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  • Topic: Economics, Poverty, Millennium Development Goals
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  • Published : February 15, 2013
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REGULATION FOR ENTERPRISE DEVELOPMENT AND
REGULATORY IMPACT ASSESSMENT

by Colin Kirkpatrick and Jenifer Piesse

CONTENTS:

Executive Summary

1.ENTERPRISE DEVELOPMENT AND THE ENABLING BUSINESS ENVIRONMENT:

1.1Private Sector Development
1.2An Enabling Business Environment
1.3Encouraging Business Enterprise within the Context of Good Governance
1.4Market Failure and the Enabling Business Environment 1.5Market Failure and Government Policy
1.6Is an Enabling Business Environment also a Sustainable Development Environment?
1.7Summing Up

2.THE REGULATORY ENVIRONMENT

2.1Defining Regulation
2.2Regulatory Reform and the Enabling Business Environment

3.REGULATORY IMPACT ASSESSMENT (RIA)

3.1Overview
3.2What is Regulatory Impact Assessment (RIA)?
3.3Estimating the Costs, Benefits and Risks of Regulation
3.4Assessing the Impact of Regulation on the Business Environment
3.5Summing Up
EXECUTIVE SUMMARY

In market economies, the private sector is the predominant source of economic activity. Much of the investment, human capital and knowledge which drives economic growth is sourced in the private sector and private enterprises are the major providers of employment, incomes and essential goods and services. The private sector can also provide expanding opportunities for poor people whether through self-employment in microenterprises or as employees in small and medium businesses.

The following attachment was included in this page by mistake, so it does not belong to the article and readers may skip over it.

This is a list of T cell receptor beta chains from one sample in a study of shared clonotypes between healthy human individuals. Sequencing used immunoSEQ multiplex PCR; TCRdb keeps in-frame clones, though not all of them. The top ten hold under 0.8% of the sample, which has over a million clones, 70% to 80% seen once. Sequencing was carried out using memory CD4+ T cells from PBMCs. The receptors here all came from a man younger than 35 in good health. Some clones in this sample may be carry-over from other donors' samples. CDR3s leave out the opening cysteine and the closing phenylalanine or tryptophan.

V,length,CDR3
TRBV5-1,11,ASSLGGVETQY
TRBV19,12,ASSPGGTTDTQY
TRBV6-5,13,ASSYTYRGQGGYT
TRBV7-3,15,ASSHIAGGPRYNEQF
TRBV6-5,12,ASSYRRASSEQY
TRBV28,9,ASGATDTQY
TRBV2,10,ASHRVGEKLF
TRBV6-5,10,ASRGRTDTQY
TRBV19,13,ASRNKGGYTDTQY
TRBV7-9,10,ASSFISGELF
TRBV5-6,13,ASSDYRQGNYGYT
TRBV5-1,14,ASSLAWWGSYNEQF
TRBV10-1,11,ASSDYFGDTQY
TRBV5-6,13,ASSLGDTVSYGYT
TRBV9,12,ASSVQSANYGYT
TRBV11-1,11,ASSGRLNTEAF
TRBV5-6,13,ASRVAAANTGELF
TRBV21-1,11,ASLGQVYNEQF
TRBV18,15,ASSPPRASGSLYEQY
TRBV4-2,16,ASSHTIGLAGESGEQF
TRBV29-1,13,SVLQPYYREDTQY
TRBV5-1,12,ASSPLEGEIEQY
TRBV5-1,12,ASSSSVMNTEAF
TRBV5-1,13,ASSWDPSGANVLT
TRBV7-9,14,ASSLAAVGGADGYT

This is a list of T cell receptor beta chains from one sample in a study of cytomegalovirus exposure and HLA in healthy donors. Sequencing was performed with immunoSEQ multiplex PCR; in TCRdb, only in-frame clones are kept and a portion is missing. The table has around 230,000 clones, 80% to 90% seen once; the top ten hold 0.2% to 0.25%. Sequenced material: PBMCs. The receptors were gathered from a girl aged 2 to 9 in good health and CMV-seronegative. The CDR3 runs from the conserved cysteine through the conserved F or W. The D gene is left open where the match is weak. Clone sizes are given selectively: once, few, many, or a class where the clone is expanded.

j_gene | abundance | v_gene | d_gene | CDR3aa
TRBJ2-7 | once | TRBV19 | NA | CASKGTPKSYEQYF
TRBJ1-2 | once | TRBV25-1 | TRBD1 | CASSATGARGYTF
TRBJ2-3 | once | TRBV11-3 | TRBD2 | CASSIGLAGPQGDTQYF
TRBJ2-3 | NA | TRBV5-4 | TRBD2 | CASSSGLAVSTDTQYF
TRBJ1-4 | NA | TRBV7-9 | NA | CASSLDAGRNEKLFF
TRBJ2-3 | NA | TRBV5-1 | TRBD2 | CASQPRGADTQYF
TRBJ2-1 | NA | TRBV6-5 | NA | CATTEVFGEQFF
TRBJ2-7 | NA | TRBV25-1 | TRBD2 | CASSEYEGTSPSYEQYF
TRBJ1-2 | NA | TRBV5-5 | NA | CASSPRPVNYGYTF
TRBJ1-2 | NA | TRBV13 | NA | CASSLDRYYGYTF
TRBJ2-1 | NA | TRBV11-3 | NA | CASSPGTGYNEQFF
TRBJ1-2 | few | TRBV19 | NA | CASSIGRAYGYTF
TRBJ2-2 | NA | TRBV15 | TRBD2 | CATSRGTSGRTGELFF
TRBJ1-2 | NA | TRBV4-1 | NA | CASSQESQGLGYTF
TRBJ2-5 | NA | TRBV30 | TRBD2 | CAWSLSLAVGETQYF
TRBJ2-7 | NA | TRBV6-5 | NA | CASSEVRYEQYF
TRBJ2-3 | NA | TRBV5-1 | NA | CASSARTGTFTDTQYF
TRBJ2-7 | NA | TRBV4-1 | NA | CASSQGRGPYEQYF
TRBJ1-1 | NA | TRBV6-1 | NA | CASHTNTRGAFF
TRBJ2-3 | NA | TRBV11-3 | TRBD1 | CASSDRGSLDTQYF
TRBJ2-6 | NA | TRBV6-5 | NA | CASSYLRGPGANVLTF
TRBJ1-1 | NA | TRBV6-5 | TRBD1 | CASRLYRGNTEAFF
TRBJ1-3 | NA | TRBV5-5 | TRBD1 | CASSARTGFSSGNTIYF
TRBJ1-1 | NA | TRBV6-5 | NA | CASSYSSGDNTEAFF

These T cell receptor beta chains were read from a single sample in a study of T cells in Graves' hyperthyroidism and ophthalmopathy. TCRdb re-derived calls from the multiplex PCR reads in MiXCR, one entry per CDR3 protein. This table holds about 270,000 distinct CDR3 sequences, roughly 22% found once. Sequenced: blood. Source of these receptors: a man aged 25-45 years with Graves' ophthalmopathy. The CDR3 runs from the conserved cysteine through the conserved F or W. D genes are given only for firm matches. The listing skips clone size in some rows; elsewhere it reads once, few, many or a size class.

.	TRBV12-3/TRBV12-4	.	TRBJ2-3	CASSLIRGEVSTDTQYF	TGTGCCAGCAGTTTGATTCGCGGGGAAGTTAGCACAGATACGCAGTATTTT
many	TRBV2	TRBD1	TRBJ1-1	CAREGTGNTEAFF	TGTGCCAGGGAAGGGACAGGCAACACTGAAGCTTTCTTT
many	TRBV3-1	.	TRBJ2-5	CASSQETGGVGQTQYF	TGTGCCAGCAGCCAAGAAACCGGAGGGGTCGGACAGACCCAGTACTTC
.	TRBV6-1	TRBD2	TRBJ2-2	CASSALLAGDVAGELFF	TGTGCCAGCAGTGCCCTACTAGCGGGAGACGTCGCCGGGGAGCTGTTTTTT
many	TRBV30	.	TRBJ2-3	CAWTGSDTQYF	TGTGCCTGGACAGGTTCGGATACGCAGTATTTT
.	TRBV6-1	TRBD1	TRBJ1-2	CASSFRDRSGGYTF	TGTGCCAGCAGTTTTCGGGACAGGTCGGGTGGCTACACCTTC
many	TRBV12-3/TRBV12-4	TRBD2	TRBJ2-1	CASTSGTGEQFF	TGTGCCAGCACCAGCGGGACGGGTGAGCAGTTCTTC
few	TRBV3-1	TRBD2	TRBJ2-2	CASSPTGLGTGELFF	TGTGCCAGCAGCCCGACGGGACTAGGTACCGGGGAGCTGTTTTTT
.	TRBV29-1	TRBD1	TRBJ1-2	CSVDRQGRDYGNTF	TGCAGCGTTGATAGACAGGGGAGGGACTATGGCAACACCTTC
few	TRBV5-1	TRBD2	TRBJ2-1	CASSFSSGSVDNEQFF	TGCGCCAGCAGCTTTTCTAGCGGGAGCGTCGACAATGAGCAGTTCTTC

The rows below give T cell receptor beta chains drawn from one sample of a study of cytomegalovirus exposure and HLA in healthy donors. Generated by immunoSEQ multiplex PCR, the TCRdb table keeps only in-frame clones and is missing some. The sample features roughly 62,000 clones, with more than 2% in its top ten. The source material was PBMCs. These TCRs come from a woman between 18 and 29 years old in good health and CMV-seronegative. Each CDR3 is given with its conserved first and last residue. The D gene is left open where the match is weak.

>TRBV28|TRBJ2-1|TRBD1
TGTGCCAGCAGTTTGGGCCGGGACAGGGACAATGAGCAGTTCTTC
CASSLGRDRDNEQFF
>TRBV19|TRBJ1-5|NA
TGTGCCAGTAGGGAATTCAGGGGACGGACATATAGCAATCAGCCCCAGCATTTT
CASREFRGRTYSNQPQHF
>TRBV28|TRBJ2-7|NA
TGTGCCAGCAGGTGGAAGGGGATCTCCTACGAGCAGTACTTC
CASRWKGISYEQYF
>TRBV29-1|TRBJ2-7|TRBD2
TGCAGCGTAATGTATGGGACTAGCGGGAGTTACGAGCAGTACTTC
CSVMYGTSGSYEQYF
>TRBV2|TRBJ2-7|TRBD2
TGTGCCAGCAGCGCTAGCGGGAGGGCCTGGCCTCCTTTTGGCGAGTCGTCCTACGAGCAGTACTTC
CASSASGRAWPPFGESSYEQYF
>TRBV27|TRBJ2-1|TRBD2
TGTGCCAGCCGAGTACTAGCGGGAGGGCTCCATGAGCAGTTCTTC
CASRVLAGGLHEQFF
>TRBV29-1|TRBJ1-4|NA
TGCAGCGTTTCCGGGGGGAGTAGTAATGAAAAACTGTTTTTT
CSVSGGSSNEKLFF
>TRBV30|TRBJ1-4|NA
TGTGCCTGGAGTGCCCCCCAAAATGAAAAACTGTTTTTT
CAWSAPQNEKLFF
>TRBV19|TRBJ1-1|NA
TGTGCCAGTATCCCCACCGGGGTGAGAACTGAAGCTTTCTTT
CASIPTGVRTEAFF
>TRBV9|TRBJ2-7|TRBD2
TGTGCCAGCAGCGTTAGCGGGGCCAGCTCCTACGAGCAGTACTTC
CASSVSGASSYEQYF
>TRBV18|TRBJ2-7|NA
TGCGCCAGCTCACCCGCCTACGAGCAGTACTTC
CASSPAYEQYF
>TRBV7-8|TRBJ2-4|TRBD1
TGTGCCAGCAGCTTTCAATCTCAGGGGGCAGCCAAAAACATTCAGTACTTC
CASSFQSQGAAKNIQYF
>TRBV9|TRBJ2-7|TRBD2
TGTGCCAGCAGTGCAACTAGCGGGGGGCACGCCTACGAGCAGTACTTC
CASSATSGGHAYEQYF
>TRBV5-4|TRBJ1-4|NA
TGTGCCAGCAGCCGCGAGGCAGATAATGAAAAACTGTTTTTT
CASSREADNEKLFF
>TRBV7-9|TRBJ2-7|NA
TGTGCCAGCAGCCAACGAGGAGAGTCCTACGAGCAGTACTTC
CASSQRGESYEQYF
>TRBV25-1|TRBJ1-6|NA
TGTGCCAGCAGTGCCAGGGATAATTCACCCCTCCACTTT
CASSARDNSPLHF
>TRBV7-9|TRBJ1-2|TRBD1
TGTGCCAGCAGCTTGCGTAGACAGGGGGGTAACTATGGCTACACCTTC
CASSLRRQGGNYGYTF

Well functioning markets are needed if the private sector’s role in generating growth and incomes is to be sustained. But markets often fail to function well if left to themselves, and public intervention may be required when markets fail to deliver economically efficient outputs of goods and services. Intervention may also be needed if the markets generate an outcome that is inconsistent with broader goals of social justice or environmental sustainability.

Governments in most developing countries now recognise the private sector as the main engine of economic growth, and acknowledge the need to focus public policy on a narrow set of core functions which enable the markets to function efficiently and contribute effectively to the goals of environmental sustainability and social welfare.

The purpose of public policy towards the private sector, therefore, should be to create the conditions which will enable private enterprises to contribute to the country’s development goals of economic growth, improved social conditions and environmental protection. Regulation is the means by which government attempts to affect private sector behaviour. The design of regulation policies is both complex and challenging for decision-makers, for the following reasons. First, regulation can give rise to both benefits (gains) and costs (losses) for different groups, and across time. Second, the positive and negative impacts are not confined to the economic effects, but also include social and environmental gains and losses resulting from the regulatory policy. Third, the empirical evidence on which to base the potential or actual impact of a particular regulatory measure is frequently weak or absent.

This introduction has made the following points:

• the private sector is the key driver of economic growth

• the role of government is to ensure that markets contribute fully to the nation’s development goals. Where markets are imperfect, or do not meet the needs of sustainable development, government regulation may be required

• the private sector’s development will also have impacts on economic growth, social conditions and environmental sustainability

• regulation will alter the economic, social and environmental effects of the private sector’s development. These impacts can be negative and positive.

The remaining sections of this Application Guidance Note discuss the following issues:

Section 1 explains what is meant...
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